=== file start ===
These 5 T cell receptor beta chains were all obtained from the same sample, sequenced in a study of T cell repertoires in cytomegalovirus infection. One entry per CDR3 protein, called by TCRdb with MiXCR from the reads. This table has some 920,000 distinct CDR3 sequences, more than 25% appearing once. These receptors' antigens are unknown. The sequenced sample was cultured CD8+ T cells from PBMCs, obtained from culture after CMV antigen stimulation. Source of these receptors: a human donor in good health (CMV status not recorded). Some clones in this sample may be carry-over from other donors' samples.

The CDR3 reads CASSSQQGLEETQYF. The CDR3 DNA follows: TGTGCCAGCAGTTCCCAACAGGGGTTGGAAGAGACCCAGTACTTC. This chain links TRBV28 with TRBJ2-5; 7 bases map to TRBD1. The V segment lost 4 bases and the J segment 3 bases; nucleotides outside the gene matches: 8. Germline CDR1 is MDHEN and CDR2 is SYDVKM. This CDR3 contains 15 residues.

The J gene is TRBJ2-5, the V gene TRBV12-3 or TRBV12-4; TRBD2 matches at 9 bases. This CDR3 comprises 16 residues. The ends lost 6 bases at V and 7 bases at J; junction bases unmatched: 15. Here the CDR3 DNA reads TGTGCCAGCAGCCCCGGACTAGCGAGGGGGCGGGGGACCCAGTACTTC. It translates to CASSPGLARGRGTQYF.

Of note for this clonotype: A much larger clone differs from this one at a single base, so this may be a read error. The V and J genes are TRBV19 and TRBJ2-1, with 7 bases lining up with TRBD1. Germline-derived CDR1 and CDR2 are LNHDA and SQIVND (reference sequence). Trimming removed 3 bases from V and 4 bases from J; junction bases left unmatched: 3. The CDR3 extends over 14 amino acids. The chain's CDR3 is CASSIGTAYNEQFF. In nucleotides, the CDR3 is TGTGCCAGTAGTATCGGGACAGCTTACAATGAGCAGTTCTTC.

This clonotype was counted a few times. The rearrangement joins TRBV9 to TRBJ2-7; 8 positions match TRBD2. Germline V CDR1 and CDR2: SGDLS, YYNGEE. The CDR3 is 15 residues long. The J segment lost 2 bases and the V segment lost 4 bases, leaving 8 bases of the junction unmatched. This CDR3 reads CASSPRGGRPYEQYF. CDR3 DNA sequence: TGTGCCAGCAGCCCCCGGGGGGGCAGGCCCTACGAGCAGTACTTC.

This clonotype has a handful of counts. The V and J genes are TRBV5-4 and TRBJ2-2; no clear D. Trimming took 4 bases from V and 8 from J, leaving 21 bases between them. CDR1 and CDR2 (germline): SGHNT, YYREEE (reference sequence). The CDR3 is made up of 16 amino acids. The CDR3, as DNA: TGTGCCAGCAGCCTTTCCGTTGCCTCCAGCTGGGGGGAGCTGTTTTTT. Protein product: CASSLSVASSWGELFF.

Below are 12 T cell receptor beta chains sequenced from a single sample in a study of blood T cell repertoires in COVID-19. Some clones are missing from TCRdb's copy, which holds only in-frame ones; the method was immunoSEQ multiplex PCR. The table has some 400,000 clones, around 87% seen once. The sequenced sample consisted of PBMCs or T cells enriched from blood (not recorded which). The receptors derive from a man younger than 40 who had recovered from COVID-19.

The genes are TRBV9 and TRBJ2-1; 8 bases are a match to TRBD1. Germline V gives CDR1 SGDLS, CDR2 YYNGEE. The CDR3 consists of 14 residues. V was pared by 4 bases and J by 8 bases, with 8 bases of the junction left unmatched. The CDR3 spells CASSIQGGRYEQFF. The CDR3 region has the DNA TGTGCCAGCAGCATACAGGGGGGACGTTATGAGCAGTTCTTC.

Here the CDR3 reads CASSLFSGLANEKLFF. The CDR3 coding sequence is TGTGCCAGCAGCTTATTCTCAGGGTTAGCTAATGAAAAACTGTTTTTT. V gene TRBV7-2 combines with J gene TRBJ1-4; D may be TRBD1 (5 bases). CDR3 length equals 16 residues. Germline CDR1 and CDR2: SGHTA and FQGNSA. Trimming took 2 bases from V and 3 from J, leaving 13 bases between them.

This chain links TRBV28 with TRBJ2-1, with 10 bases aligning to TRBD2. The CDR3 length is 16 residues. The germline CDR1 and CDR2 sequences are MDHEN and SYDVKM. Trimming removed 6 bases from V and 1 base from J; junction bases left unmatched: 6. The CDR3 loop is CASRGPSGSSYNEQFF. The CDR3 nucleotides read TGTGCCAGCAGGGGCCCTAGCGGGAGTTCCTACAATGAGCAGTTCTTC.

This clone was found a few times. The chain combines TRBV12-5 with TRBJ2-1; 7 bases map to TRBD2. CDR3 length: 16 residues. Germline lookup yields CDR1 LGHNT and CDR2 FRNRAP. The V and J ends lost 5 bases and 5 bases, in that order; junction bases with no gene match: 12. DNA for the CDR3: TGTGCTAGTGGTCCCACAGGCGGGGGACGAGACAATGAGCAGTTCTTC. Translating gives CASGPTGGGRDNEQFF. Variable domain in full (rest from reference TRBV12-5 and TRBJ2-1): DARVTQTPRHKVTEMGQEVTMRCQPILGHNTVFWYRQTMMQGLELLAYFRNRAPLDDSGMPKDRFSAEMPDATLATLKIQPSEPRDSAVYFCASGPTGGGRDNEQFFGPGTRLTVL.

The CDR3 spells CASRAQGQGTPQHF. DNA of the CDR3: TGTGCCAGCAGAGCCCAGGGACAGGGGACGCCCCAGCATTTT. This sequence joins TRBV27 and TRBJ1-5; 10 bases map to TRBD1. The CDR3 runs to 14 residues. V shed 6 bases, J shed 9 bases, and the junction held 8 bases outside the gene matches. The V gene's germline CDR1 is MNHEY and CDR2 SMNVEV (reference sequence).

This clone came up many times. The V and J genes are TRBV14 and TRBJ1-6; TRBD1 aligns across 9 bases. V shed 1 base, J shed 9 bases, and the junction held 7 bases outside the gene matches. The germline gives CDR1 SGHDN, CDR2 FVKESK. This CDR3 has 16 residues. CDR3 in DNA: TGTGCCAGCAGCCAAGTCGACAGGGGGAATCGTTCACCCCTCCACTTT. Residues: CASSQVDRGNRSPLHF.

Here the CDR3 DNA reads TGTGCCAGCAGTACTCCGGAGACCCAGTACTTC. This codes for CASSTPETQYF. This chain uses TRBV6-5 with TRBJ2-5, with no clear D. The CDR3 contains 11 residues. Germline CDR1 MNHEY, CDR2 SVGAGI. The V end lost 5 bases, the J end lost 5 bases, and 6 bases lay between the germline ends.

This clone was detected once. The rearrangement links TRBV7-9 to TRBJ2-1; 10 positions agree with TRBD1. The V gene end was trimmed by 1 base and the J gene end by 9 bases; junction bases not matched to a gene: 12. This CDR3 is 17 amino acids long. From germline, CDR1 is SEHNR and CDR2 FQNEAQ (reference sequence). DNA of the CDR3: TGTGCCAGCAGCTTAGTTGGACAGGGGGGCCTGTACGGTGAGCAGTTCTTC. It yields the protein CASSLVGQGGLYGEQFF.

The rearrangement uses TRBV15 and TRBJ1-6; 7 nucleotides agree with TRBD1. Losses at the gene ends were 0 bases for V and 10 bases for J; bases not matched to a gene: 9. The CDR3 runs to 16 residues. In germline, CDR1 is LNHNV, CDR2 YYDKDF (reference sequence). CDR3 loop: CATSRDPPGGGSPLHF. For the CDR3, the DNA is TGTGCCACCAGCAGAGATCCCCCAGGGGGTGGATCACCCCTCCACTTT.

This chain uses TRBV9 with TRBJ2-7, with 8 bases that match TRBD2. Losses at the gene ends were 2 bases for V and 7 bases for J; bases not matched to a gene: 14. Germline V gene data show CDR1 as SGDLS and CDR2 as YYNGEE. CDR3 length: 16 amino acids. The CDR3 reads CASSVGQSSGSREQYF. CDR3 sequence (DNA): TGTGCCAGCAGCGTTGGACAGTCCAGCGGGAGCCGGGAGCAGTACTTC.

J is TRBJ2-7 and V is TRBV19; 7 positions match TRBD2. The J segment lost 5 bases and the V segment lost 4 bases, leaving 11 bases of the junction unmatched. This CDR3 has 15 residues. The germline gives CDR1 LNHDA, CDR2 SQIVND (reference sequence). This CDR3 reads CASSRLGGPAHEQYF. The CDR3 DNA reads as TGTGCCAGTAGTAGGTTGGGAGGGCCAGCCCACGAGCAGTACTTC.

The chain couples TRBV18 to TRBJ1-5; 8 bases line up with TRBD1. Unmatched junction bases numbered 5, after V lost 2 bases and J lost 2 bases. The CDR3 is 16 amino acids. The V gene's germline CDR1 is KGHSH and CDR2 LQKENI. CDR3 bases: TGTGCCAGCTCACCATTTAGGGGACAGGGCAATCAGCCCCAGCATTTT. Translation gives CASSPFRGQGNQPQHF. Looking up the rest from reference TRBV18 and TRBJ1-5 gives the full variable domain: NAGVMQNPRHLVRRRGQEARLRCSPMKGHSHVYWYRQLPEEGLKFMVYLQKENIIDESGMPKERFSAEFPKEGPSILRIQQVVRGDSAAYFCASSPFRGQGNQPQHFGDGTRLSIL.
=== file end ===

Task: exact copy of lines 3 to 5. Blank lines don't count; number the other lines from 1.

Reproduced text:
The J gene is TRBJ2-5, the V gene TRBV12-3 or TRBV12-4; TRBD2 matches at 9 bases. This CDR3 comprises 16 residues. The ends lost 6 bases at V and 7 bases at J; junction bases unmatched: 15. Here the CDR3 DNA reads TGTGCCAGCAGCCCCGGACTAGCGAGGGGGCGGGGGACCCAGTACTTC. It translates to CASSPGLARGRGTQYF.

Of note for this clonotype: A much larger clone differs from this one at a single base, so this may be a read error. The V and J genes are TRBV19 and TRBJ2-1, with 7 bases lining up with TRBD1. Germline-derived CDR1 and CDR2 are LNHDA and SQIVND (reference sequence). Trimming removed 3 bases from V and 4 bases from J; junction bases left unmatched: 3. The CDR3 extends over 14 amino acids. The chain's CDR3 is CASSIGTAYNEQFF. In nucleotides, the CDR3 is TGTGCCAGTAGTATCGGGACAGCTTACAATGAGCAGTTCTTC.

This clonotype was counted a few times. The rearrangement joins TRBV9 to TRBJ2-7; 8 positions match TRBD2. Germline V CDR1 and CDR2: SGDLS, YYNGEE. The CDR3 is 15 residues long. The J segment lost 2 bases and the V segment lost 4 bases, leaving 8 bases of the junction unmatched. This CDR3 reads CASSPRGGRPYEQYF. CDR3 DNA sequence: TGTGCCAGCAGCCCCCGGGGGGGCAGGCCCTACGAGCAGTACTTC.